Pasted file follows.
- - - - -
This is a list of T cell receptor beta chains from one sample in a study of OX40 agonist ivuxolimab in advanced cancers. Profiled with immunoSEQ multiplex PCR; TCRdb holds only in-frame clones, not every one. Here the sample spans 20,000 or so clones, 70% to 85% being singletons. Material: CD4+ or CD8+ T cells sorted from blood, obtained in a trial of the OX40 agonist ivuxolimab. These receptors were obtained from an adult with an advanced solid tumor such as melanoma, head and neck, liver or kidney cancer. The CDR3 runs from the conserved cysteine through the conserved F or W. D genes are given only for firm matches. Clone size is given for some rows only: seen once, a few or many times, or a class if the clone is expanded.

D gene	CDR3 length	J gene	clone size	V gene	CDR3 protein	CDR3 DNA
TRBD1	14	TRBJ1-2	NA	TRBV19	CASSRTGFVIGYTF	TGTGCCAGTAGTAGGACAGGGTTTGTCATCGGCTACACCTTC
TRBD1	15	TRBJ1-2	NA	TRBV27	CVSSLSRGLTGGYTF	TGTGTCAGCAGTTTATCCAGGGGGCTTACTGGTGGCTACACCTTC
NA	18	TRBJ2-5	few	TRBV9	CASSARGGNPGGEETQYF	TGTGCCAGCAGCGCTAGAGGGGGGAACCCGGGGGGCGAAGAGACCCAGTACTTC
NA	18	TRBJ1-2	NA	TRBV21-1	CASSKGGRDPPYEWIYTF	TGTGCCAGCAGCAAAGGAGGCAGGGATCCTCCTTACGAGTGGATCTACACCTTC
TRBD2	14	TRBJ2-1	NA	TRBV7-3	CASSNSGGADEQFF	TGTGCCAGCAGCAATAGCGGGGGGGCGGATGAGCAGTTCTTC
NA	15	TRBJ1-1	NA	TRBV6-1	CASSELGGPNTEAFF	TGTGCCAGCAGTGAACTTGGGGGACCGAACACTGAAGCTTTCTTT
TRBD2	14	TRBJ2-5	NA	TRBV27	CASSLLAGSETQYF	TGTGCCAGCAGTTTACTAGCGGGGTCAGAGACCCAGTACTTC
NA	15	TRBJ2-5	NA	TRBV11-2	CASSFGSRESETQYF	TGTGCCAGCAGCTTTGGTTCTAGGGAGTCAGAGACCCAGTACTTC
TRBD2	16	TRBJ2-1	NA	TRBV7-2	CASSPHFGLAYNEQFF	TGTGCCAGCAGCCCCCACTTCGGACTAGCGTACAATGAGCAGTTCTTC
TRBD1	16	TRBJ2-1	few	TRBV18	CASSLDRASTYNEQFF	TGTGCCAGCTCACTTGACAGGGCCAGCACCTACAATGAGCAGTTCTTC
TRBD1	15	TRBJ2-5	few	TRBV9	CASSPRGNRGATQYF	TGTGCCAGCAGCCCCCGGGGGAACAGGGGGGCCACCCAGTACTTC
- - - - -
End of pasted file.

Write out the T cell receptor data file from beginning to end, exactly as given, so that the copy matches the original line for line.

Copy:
This is a list of T cell receptor beta chains from one sample in a study of OX40 agonist ivuxolimab in advanced cancers. Profiled with immunoSEQ multiplex PCR; TCRdb holds only in-frame clones, not every one. Here the sample spans 20,000 or so clones, 70% to 85% being singletons. Material: CD4+ or CD8+ T cells sorted from blood, obtained in a trial of the OX40 agonist ivuxolimab. These receptors were obtained from an adult with an advanced solid tumor such as melanoma, head and neck, liver or kidney cancer. The CDR3 runs from the conserved cysteine through the conserved F or W. D genes are given only for firm matches. Clone size is given for some rows only: seen once, a few or many times, or a class if the clone is expanded.

D gene	CDR3 length	J gene	clone size	V gene	CDR3 protein	CDR3 DNA
TRBD1	14	TRBJ1-2	NA	TRBV19	CASSRTGFVIGYTF	TGTGCCAGTAGTAGGACAGGGTTTGTCATCGGCTACACCTTC
TRBD1	15	TRBJ1-2	NA	TRBV27	CVSSLSRGLTGGYTF	TGTGTCAGCAGTTTATCCAGGGGGCTTACTGGTGGCTACACCTTC
NA	18	TRBJ2-5	few	TRBV9	CASSARGGNPGGEETQYF	TGTGCCAGCAGCGCTAGAGGGGGGAACCCGGGGGGCGAAGAGACCCAGTACTTC
NA	18	TRBJ1-2	NA	TRBV21-1	CASSKGGRDPPYEWIYTF	TGTGCCAGCAGCAAAGGAGGCAGGGATCCTCCTTACGAGTGGATCTACACCTTC
TRBD2	14	TRBJ2-1	NA	TRBV7-3	CASSNSGGADEQFF	TGTGCCAGCAGCAATAGCGGGGGGGCGGATGAGCAGTTCTTC
NA	15	TRBJ1-1	NA	TRBV6-1	CASSELGGPNTEAFF	TGTGCCAGCAGTGAACTTGGGGGACCGAACACTGAAGCTTTCTTT
TRBD2	14	TRBJ2-5	NA	TRBV27	CASSLLAGSETQYF	TGTGCCAGCAGTTTACTAGCGGGGTCAGAGACCCAGTACTTC
NA	15	TRBJ2-5	NA	TRBV11-2	CASSFGSRESETQYF	TGTGCCAGCAGCTTTGGTTCTAGGGAGTCAGAGACCCAGTACTTC
TRBD2	16	TRBJ2-1	NA	TRBV7-2	CASSPHFGLAYNEQFF	TGTGCCAGCAGCCCCCACTTCGGACTAGCGTACAATGAGCAGTTCTTC
TRBD1	16	TRBJ2-1	few	TRBV18	CASSLDRASTYNEQFF	TGTGCCAGCTCACTTGACAGGGCCAGCACCTACAATGAGCAGTTCTTC
TRBD1	15	TRBJ2-5	few	TRBV9	CASSPRGNRGATQYF	TGTGCCAGCAGCCCCCGGGGGAACAGGGGGGCCACCCAGTACTTC